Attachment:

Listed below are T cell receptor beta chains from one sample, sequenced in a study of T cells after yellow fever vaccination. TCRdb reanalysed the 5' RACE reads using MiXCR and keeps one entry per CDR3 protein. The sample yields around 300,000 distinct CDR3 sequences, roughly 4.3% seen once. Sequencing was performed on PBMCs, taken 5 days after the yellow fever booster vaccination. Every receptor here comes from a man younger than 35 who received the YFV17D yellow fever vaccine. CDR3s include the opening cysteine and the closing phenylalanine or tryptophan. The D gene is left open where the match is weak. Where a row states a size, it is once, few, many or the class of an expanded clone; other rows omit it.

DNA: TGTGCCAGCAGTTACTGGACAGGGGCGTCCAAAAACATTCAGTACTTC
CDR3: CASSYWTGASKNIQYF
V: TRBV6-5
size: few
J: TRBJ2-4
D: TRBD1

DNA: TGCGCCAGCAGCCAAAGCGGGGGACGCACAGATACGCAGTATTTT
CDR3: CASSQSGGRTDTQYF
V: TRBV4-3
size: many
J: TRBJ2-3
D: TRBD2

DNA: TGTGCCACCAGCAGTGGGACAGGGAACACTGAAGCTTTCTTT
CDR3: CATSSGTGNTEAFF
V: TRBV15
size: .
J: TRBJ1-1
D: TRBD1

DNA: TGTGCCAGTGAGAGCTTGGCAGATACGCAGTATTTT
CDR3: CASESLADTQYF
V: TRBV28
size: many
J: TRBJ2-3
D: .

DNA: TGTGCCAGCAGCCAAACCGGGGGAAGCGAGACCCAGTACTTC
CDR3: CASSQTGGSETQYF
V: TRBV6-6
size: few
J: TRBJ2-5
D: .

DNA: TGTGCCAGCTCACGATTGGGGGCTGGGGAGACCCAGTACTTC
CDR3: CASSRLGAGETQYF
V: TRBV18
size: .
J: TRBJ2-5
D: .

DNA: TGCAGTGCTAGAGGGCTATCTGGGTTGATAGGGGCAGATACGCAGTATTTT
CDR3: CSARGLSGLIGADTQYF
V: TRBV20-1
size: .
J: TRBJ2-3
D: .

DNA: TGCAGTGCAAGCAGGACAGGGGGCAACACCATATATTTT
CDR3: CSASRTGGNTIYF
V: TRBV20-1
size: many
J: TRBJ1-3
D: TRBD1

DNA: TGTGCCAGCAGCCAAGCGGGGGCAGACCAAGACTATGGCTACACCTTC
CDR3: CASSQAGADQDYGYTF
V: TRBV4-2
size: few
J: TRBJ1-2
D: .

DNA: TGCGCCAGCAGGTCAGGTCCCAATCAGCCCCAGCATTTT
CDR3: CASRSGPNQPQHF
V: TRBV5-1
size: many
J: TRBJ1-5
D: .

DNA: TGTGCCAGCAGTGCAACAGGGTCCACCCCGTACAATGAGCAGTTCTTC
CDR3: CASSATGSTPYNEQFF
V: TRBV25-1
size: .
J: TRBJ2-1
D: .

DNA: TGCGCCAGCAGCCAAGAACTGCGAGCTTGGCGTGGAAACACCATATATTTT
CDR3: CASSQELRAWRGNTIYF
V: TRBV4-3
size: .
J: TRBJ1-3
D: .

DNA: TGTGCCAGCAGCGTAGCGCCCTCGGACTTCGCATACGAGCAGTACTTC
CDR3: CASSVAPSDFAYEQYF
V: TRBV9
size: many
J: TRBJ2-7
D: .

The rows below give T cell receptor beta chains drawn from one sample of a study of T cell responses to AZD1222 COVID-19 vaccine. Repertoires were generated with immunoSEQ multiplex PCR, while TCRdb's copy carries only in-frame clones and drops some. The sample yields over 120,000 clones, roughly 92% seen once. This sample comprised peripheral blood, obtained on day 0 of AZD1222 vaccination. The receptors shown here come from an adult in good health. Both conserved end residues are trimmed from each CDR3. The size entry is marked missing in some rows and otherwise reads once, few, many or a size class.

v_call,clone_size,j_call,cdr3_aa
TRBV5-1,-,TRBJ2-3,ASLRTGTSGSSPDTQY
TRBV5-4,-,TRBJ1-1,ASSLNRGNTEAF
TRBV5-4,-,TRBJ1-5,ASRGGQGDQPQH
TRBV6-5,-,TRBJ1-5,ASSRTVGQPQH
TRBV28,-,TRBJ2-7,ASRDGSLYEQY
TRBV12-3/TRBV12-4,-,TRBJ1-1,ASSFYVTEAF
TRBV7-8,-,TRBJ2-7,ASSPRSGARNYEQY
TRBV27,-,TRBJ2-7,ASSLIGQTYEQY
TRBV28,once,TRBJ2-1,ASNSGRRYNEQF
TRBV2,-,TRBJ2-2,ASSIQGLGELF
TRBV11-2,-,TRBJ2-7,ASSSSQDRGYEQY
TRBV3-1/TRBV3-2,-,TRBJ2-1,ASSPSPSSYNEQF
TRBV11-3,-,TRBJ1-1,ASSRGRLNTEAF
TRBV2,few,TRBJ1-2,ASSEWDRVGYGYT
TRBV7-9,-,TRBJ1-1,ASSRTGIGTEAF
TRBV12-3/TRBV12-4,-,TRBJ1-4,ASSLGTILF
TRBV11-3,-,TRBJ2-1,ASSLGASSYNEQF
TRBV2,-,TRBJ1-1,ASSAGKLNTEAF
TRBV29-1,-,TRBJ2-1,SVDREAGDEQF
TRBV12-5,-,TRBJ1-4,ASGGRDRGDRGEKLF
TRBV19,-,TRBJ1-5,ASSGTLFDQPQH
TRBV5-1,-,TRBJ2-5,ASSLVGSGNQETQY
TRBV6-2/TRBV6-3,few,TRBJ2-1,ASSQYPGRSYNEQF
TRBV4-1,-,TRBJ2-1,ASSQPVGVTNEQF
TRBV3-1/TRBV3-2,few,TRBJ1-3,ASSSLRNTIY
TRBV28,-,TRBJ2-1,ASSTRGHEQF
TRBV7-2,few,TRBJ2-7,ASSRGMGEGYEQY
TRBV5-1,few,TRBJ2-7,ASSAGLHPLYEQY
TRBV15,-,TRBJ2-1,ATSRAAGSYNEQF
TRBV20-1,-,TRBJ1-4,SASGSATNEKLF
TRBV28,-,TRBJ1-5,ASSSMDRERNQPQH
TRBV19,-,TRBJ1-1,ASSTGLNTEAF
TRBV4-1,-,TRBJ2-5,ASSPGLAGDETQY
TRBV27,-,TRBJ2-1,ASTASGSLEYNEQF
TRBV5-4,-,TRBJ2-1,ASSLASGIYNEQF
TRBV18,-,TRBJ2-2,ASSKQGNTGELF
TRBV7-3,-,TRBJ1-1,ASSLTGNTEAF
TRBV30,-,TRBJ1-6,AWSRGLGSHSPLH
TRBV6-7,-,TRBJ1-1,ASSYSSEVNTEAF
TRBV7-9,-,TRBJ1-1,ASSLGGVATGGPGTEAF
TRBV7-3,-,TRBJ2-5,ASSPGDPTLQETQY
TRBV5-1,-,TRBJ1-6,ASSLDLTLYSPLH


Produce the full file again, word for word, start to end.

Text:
Listed below are T cell receptor beta chains from one sample, sequenced in a study of T cells after yellow fever vaccination. TCRdb reanalysed the 5' RACE reads using MiXCR and keeps one entry per CDR3 protein. The sample yields around 300,000 distinct CDR3 sequences, roughly 4.3% seen once. Sequencing was performed on PBMCs, taken 5 days after the yellow fever booster vaccination. Every receptor here comes from a man younger than 35 who received the YFV17D yellow fever vaccine. CDR3s include the opening cysteine and the closing phenylalanine or tryptophan. The D gene is left open where the match is weak. Where a row states a size, it is once, few, many or the class of an expanded clone; other rows omit it.

DNA: TGTGCCAGCAGTTACTGGACAGGGGCGTCCAAAAACATTCAGTACTTC
CDR3: CASSYWTGASKNIQYF
V: TRBV6-5
size: few
J: TRBJ2-4
D: TRBD1

DNA: TGCGCCAGCAGCCAAAGCGGGGGACGCACAGATACGCAGTATTTT
CDR3: CASSQSGGRTDTQYF
V: TRBV4-3
size: many
J: TRBJ2-3
D: TRBD2

DNA: TGTGCCACCAGCAGTGGGACAGGGAACACTGAAGCTTTCTTT
CDR3: CATSSGTGNTEAFF
V: TRBV15
size: .
J: TRBJ1-1
D: TRBD1

DNA: TGTGCCAGTGAGAGCTTGGCAGATACGCAGTATTTT
CDR3: CASESLADTQYF
V: TRBV28
size: many
J: TRBJ2-3
D: .

DNA: TGTGCCAGCAGCCAAACCGGGGGAAGCGAGACCCAGTACTTC
CDR3: CASSQTGGSETQYF
V: TRBV6-6
size: few
J: TRBJ2-5
D: .

DNA: TGTGCCAGCTCACGATTGGGGGCTGGGGAGACCCAGTACTTC
CDR3: CASSRLGAGETQYF
V: TRBV18
size: .
J: TRBJ2-5
D: .

DNA: TGCAGTGCTAGAGGGCTATCTGGGTTGATAGGGGCAGATACGCAGTATTTT
CDR3: CSARGLSGLIGADTQYF
V: TRBV20-1
size: .
J: TRBJ2-3
D: .

DNA: TGCAGTGCAAGCAGGACAGGGGGCAACACCATATATTTT
CDR3: CSASRTGGNTIYF
V: TRBV20-1
size: many
J: TRBJ1-3
D: TRBD1

DNA: TGTGCCAGCAGCCAAGCGGGGGCAGACCAAGACTATGGCTACACCTTC
CDR3: CASSQAGADQDYGYTF
V: TRBV4-2
size: few
J: TRBJ1-2
D: .

DNA: TGCGCCAGCAGGTCAGGTCCCAATCAGCCCCAGCATTTT
CDR3: CASRSGPNQPQHF
V: TRBV5-1
size: many
J: TRBJ1-5
D: .

DNA: TGTGCCAGCAGTGCAACAGGGTCCACCCCGTACAATGAGCAGTTCTTC
CDR3: CASSATGSTPYNEQFF
V: TRBV25-1
size: .
J: TRBJ2-1
D: .

DNA: TGCGCCAGCAGCCAAGAACTGCGAGCTTGGCGTGGAAACACCATATATTTT
CDR3: CASSQELRAWRGNTIYF
V: TRBV4-3
size: .
J: TRBJ1-3
D: .

DNA: TGTGCCAGCAGCGTAGCGCCCTCGGACTTCGCATACGAGCAGTACTTC
CDR3: CASSVAPSDFAYEQYF
V: TRBV9
size: many
J: TRBJ2-7
D: .

The rows below give T cell receptor beta chains drawn from one sample of a study of T cell responses to AZD1222 COVID-19 vaccine. Repertoires were generated with immunoSEQ multiplex PCR, while TCRdb's copy carries only in-frame clones and drops some. The sample yields over 120,000 clones, roughly 92% seen once. This sample comprised peripheral blood, obtained on day 0 of AZD1222 vaccination. The receptors shown here come from an adult in good health. Both conserved end residues are trimmed from each CDR3. The size entry is marked missing in some rows and otherwise reads once, few, many or a size class.

v_call,clone_size,j_call,cdr3_aa
TRBV5-1,-,TRBJ2-3,ASLRTGTSGSSPDTQY
TRBV5-4,-,TRBJ1-1,ASSLNRGNTEAF
TRBV5-4,-,TRBJ1-5,ASRGGQGDQPQH
TRBV6-5,-,TRBJ1-5,ASSRTVGQPQH
TRBV28,-,TRBJ2-7,ASRDGSLYEQY
TRBV12-3/TRBV12-4,-,TRBJ1-1,ASSFYVTEAF
TRBV7-8,-,TRBJ2-7,ASSPRSGARNYEQY
TRBV27,-,TRBJ2-7,ASSLIGQTYEQY
TRBV28,once,TRBJ2-1,ASNSGRRYNEQF
TRBV2,-,TRBJ2-2,ASSIQGLGELF
TRBV11-2,-,TRBJ2-7,ASSSSQDRGYEQY
TRBV3-1/TRBV3-2,-,TRBJ2-1,ASSPSPSSYNEQF
TRBV11-3,-,TRBJ1-1,ASSRGRLNTEAF
TRBV2,few,TRBJ1-2,ASSEWDRVGYGYT
TRBV7-9,-,TRBJ1-1,ASSRTGIGTEAF
TRBV12-3/TRBV12-4,-,TRBJ1-4,ASSLGTILF
TRBV11-3,-,TRBJ2-1,ASSLGASSYNEQF
TRBV2,-,TRBJ1-1,ASSAGKLNTEAF
TRBV29-1,-,TRBJ2-1,SVDREAGDEQF
TRBV12-5,-,TRBJ1-4,ASGGRDRGDRGEKLF
TRBV19,-,TRBJ1-5,ASSGTLFDQPQH
TRBV5-1,-,TRBJ2-5,ASSLVGSGNQETQY
TRBV6-2/TRBV6-3,few,TRBJ2-1,ASSQYPGRSYNEQF
TRBV4-1,-,TRBJ2-1,ASSQPVGVTNEQF
TRBV3-1/TRBV3-2,few,TRBJ1-3,ASSSLRNTIY
TRBV28,-,TRBJ2-1,ASSTRGHEQF
TRBV7-2,few,TRBJ2-7,ASSRGMGEGYEQY
TRBV5-1,few,TRBJ2-7,ASSAGLHPLYEQY
TRBV15,-,TRBJ2-1,ATSRAAGSYNEQF
TRBV20-1,-,TRBJ1-4,SASGSATNEKLF
TRBV28,-,TRBJ1-5,ASSSMDRERNQPQH
TRBV19,-,TRBJ1-1,ASSTGLNTEAF
TRBV4-1,-,TRBJ2-5,ASSPGLAGDETQY
TRBV27,-,TRBJ2-1,ASTASGSLEYNEQF
TRBV5-4,-,TRBJ2-1,ASSLASGIYNEQF
TRBV18,-,TRBJ2-2,ASSKQGNTGELF
TRBV7-3,-,TRBJ1-1,ASSLTGNTEAF
TRBV30,-,TRBJ1-6,AWSRGLGSHSPLH
TRBV6-7,-,TRBJ1-1,ASSYSSEVNTEAF
TRBV7-9,-,TRBJ1-1,ASSLGGVATGGPGTEAF
TRBV7-3,-,TRBJ2-5,ASSPGDPTLQETQY
TRBV5-1,-,TRBJ1-6,ASSLDLTLYSPLH